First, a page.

Online gaming has never been so popular. According to an Ipsos Reid survey, more than half of young Canadians say they visit gaming sites and play online games several times a week.
Spam, online scams and frauds, identity theft and issues related to online purchases are a serious issue in the online world. Navigating the Web while avoiding these threats can be a challenging task.
Traditional government responses to online hate have been to police cyberspace as an extension of the state’s territory, ignoring the online/offline divide.
Instant Messaging (IM) is to young people what email is to their parents’ generation: the best way to communicate online (with the advantage that IM conversations take place in real time).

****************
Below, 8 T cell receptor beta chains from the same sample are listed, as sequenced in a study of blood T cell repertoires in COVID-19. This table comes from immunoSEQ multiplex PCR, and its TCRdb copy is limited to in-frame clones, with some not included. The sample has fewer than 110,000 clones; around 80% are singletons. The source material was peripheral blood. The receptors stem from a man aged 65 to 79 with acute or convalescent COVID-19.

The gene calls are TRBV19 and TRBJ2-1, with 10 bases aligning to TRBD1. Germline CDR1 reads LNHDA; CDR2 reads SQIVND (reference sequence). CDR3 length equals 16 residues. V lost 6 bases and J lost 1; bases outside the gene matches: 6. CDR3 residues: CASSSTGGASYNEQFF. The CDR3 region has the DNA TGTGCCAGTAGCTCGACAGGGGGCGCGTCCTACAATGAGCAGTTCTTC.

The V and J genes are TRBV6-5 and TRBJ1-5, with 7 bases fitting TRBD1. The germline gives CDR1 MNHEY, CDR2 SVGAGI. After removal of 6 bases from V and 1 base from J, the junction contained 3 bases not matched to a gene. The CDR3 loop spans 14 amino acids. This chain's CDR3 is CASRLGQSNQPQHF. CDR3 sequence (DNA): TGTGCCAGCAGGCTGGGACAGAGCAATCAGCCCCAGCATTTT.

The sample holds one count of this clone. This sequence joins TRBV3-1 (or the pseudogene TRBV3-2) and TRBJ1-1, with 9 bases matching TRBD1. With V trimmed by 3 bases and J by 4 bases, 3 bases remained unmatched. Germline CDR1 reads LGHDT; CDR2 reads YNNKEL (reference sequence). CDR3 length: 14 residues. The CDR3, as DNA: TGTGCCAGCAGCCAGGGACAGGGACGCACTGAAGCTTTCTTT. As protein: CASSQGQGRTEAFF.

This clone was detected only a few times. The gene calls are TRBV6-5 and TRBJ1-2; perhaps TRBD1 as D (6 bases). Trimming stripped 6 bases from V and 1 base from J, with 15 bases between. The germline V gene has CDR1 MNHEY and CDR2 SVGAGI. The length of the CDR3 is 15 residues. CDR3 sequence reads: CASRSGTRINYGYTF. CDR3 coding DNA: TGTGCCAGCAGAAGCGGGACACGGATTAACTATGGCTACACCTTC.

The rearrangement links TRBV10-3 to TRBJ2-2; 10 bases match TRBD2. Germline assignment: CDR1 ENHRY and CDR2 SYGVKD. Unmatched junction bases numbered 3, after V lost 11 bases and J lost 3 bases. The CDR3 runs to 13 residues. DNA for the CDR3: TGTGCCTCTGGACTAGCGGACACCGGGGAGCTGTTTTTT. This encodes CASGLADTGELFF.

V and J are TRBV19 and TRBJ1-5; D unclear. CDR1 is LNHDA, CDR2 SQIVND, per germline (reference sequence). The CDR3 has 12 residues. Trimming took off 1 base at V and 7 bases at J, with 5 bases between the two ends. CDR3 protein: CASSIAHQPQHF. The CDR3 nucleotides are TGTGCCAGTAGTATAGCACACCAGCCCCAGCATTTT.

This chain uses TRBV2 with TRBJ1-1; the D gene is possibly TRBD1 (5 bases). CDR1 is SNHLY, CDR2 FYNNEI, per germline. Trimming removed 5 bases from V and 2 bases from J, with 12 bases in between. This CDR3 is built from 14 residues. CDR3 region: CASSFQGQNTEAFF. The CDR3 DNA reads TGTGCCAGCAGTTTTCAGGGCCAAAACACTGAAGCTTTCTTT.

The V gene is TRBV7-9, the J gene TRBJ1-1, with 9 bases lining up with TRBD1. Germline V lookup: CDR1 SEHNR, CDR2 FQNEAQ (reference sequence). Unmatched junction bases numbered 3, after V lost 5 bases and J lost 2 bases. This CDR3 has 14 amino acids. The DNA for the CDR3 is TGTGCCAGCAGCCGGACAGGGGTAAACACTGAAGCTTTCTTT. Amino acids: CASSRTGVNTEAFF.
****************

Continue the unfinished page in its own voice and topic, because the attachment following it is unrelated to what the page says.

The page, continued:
For most youth, the Internet is all about socializing, and while most of these social interactions are positive, increasing numbers of kids are using the technology to intimidate and harass others – a phenomenon known as cyberbullying.
Verbal or emotional abuse is the most prevalent form of bullying online. Social bullying, another pervasive form – particularly with girls – includes social exclusion and spreading gossip and rumours.
It’s important to note that there is no single profile of a child who bullies. While some fit the traditional image of someone who is generally aggressive and has poor impulse control, others may be very sensitive to social nuances and are able to use that understanding against their targets.
Cyberbullying is everyone’s business and the best response is a pro-active or preventative one. From the outset, we can reduce the risks associated with Internet use if we engage in an open discussion with our children about their online activities and set up rules that will grow along with them.
Cyberbullying can be addressed under civil law or criminal law, based on the situation.